"Damn it, Josiah!" Chris shouted. "Why the hell did you think that? He's the one that got you out of there last time. I thought you were glad to have him."
"It's not that… it's not that…" Josiah sighed as he sat down. He buried his head in his hands as he whispered, "I just don't want him there when I meet my boy."
Chris watched Sanchez thoughtfully, remembering Josiah's anguish when they all thought Ezra had died on that trip from South Bridge with JD and Buck -- the sorrow he'd seen in Josiah's eyes seemed almost fatherly. He recalled how Josiah had sat at Ezra's bedside as he recovered from his head injury, refusing to leave him. Yes, he'd noted it and often wondered where, exactly, this situation would lead. Ezra never seemed very accepting of Josiah's advances, but never really pushed him away either.
One never really knew what was going on with Ezra Standish.
"Is it because he reminds you of your son?" Chris asked quietly.
Josiah's head shot up. "No! No, not at all." He shook his head, trying to explain, but couldn't. "I'm a bit confused is all. I thought Miguel was dead."
"But he's not," Chris returned.
Josiah wrung his hands. Lord, how could he explain this to Chris when he didn't understand it himself? His son, Miguel, was alive. His son, Miguel, was accused of murder and would probably hang in a few days. His son, Miguel, who had long been dead to him – was alive again, if only for a few days. His son, Miguel, whom he'd given up as a lost cause, whom he'd forfeited and forgotten about, was back and asking for him. His son was Miguel.
And then there was Ezra. Josiah had kidded himself into believing that he had some sort of paternal influence over Standish. He'd invented a fantasy where he could be a guide to the man, be something like a father to him. He'd enjoyed that feeling. But it was, after all, a fantasy. Ezra was not his. Worst of all, the charade might end now that Miguel's existence was revealed.
He drew in a breath and said, "I always wanted a son, someone that I could give everything to, bring up better than I'd been. I could make him a better person that I ever was -- someone I could be proud of."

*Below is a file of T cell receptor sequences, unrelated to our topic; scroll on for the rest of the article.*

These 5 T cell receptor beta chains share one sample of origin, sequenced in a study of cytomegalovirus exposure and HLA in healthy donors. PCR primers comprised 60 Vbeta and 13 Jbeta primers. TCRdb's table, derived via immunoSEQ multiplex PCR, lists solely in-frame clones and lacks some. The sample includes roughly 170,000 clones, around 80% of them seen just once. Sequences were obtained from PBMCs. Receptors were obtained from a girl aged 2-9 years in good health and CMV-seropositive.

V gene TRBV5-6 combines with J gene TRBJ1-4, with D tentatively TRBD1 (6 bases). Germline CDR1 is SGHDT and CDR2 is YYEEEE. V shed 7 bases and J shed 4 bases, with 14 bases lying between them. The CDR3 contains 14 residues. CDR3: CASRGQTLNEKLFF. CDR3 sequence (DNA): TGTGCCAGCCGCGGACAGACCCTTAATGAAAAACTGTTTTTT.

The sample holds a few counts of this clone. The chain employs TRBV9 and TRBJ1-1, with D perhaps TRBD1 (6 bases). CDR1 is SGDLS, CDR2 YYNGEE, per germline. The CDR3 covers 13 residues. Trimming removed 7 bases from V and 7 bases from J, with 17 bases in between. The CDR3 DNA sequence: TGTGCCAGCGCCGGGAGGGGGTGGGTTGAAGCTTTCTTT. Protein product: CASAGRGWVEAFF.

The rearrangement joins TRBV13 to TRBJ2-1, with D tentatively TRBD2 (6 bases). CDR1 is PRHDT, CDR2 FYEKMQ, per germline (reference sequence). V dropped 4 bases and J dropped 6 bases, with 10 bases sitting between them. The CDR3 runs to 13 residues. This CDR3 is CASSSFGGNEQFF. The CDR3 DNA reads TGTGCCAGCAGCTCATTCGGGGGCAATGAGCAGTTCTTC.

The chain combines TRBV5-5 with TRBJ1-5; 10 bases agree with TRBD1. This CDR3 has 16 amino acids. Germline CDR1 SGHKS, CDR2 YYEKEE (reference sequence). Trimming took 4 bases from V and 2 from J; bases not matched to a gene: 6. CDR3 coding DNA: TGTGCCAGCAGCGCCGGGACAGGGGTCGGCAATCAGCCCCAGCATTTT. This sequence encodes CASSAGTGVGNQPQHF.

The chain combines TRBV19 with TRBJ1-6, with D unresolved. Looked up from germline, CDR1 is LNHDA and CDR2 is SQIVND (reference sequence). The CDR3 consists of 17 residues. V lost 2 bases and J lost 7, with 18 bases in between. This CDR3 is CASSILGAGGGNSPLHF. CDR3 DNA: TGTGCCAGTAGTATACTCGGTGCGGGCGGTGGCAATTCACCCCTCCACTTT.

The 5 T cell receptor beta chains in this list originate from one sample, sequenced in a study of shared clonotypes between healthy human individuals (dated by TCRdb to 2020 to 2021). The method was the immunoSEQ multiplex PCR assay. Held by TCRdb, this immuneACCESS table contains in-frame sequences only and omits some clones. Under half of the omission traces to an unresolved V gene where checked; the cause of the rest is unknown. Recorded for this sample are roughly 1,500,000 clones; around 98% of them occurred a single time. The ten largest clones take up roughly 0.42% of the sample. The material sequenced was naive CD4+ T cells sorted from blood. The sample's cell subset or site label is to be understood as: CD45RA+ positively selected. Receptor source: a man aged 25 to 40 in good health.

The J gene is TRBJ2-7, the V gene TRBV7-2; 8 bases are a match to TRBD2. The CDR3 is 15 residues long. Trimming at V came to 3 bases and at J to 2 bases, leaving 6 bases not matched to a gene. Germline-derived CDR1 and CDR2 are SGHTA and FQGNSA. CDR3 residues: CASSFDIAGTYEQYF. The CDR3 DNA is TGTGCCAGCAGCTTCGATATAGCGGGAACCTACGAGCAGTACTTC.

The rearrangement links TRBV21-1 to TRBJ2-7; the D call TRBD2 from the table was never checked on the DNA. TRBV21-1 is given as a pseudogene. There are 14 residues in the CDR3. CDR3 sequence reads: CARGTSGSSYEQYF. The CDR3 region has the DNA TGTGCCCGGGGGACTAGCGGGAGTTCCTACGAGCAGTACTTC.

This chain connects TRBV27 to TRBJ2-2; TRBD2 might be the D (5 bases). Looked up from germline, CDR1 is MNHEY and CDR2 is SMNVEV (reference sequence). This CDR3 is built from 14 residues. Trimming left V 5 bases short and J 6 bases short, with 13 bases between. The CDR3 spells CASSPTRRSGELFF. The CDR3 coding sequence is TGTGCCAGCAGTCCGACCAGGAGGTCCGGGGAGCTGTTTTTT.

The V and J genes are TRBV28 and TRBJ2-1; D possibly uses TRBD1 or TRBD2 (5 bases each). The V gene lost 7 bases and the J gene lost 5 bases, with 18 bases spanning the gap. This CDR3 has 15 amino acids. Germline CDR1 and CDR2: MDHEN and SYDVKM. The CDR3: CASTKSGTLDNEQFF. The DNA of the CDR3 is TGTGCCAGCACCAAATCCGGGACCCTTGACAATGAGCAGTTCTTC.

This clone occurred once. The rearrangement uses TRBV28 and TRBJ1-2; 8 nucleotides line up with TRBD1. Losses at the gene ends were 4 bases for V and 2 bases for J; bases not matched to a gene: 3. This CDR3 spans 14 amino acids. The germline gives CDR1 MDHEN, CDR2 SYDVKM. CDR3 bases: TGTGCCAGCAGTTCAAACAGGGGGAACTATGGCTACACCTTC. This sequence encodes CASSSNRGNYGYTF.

"And you had Miguel…" Chris started.
Josiah nodded, his face serious. "I didn't find out about him until the child was five years old. I loved him, as deeply as any father. I would've kept him with me forever."
"But you didn't?" Chris continued to try and draw the halting story from the preacher.
Josiah shook his head in a quick jerk. "His mother and I could never be together. I left him. I should've found some way to stay, but instead, I left him to the world. Saw him only a few times as he grew. Then, I lost him. I thought he was dead." He sighed deeply. "I wanted a son. The one I had was…" he held up a hand, open palmed, and then let it drop. "He just didn't turn out like I'd planned."
"They don't, you know," Chris responded. "You can plan all you want, but kids are incredible things. They take in what you teach them, what you show them, and become their own people. They grow up and change and…" his voice grew quiet as his expression distant as he thought of another child.
"I know. Somehow, I guess, I figured I could just start again with Ezra. Maybe it'd turn out better with him. I thought I could mold him into what I wanted."
Chris smiled and laid a hand on the preacher's shoulder. "Somehow, I figure that Ezra wouldn't take to that sort of treatment. He ain't exactly the malleable type."
"You're right… you're right. I don't know why, but I got it into my mind that he needed a father, but I think maybe it's just that I needed a son." Josiah shook his head slowly. "The problem is, I already had a son, someone I should've taken care of from the beginning. Chris, I don't want them to meet up."
"You're not going to South Bridge without Ezra," Chris insisted. "We'll make this work. I'll talk to him. I'll get him to leave you alone at the jail."
"You won't tell him about all this?" Josiah spoke quickly.
"Not if I can't help it."
"He'd hate it if he knew," Josiah stated.
Chris nodded. "Yeah, you'd think a man would like a father in his life. Never can quite figure out that Standish though."
Josiah didn't respond, remembering the night Ezra had been hit in the head, remembering the following morning and Ezra's ranting as he'd been pulled from that hiding place between the rocks. He'd cried out against a father, his voice full of fear.
Josiah turned toward the door, wondering what, exactly, Ezra expected from a father.